I will help;

“But first the notion that man has a body distinct from his soul is to be expunged. This I shall do by printing in the infernal method, by corrosives, which in hell are salutary and medicinal, melting apparent surfaces away, and displaying the infinite which was hid. If the doors of perception were cleansed everything would appear to man as it is, infinite.”

Amazing words. What a fine central focus for an exhibition on Blake they would have made. They are there, written on the wall in gold printed letters, but tucked away in a very dark corner where they cannot easily be deciphered. You must move about and stretch to be able to read all the words.

Instead of exploring these depths we learn about the sociology of Blake's life and about the commercial aspects of his work. We see evidence of his apprenticeship, and the economics of his trade. If the curators are to be believed, art then was as much about social position and money making as it is today.

We do learn about Blake's sources, which enable us to put him in a long tradition of illuminated script. We can observe a journey from medieval “illuminated manuscripts” to what Blake himself calls “illuminated printing.” We also see work by some of his contemporary followers. But you need to go to the wider Blake Festival to see how Blake is alive in graphic novels and other forms today.

The Tutmania exhibition last summer showed how the world of a hundred years ago was stimulated by the discoveries in Egypt. But here we have no references to the modern world of YouTube, where video-poetry inspired by Blake is still vividly alive.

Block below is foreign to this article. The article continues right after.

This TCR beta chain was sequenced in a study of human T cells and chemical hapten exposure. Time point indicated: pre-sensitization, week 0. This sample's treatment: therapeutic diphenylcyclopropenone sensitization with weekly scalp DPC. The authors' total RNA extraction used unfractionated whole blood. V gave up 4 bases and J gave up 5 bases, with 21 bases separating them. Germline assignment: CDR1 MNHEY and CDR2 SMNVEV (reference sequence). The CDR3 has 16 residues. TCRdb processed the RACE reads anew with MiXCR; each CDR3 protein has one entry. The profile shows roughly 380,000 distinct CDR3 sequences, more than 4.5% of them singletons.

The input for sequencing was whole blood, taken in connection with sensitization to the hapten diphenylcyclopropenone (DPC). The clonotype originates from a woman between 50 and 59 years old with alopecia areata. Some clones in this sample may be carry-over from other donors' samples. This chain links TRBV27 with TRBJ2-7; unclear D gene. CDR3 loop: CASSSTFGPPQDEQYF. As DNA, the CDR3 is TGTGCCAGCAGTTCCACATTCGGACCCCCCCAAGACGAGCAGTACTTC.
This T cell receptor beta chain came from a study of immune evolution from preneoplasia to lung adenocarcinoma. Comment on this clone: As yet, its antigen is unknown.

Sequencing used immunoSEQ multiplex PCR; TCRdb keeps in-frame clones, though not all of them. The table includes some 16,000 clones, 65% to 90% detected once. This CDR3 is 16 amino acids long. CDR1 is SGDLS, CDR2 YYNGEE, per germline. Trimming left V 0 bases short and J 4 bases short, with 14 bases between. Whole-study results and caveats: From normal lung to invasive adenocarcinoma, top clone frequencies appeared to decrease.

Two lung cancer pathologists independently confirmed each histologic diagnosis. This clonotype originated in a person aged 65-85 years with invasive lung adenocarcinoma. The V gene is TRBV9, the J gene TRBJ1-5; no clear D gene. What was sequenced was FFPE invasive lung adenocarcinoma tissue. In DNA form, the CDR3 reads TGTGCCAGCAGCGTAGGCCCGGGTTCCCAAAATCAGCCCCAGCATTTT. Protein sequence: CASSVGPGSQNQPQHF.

The editor of a TV company I approached about Blake and modern poetry felt that he was not sufficiently in the public mind to make a film on him a goer at the moment, without a specific anniversary. But Blake is so relevant to the world we live in now. Blake was a prophet in a revolutionary age. America and Europe were bursting the shackles of the old Gods and Kings and creating new liberty, equality and fraternity. He evaded the English censors of his time only because he could print his works himself in a room in his own house (recreated in the exhibition).

Today we are barely waking from an adman's media dream world to the reality of revolutions that threaten to destroy our political, financial and ecological systems. The old religions of the near east are profoundly challenged by modern secularism and neo-capitalism. Their fundamental adherence to ancient revelation cannot endure much longer. In their death throes they start new crusades and Jihads to fight for their old dying “truths” and threaten us all with their jealous controlling monotheistic Gods of destructive rage. We secular Westerners still worship Gods. We do so without even knowing it. We build vast towers that dwarf the old cathedrals to the glorification of that Old Devil Pluto, God of the underworld, of wealth and of Death. We no longer serve God, we serve Mammon. Those vast financial institutions came very close to tumbling down recently, and according to some analysts are due to fall down permanently quite soon.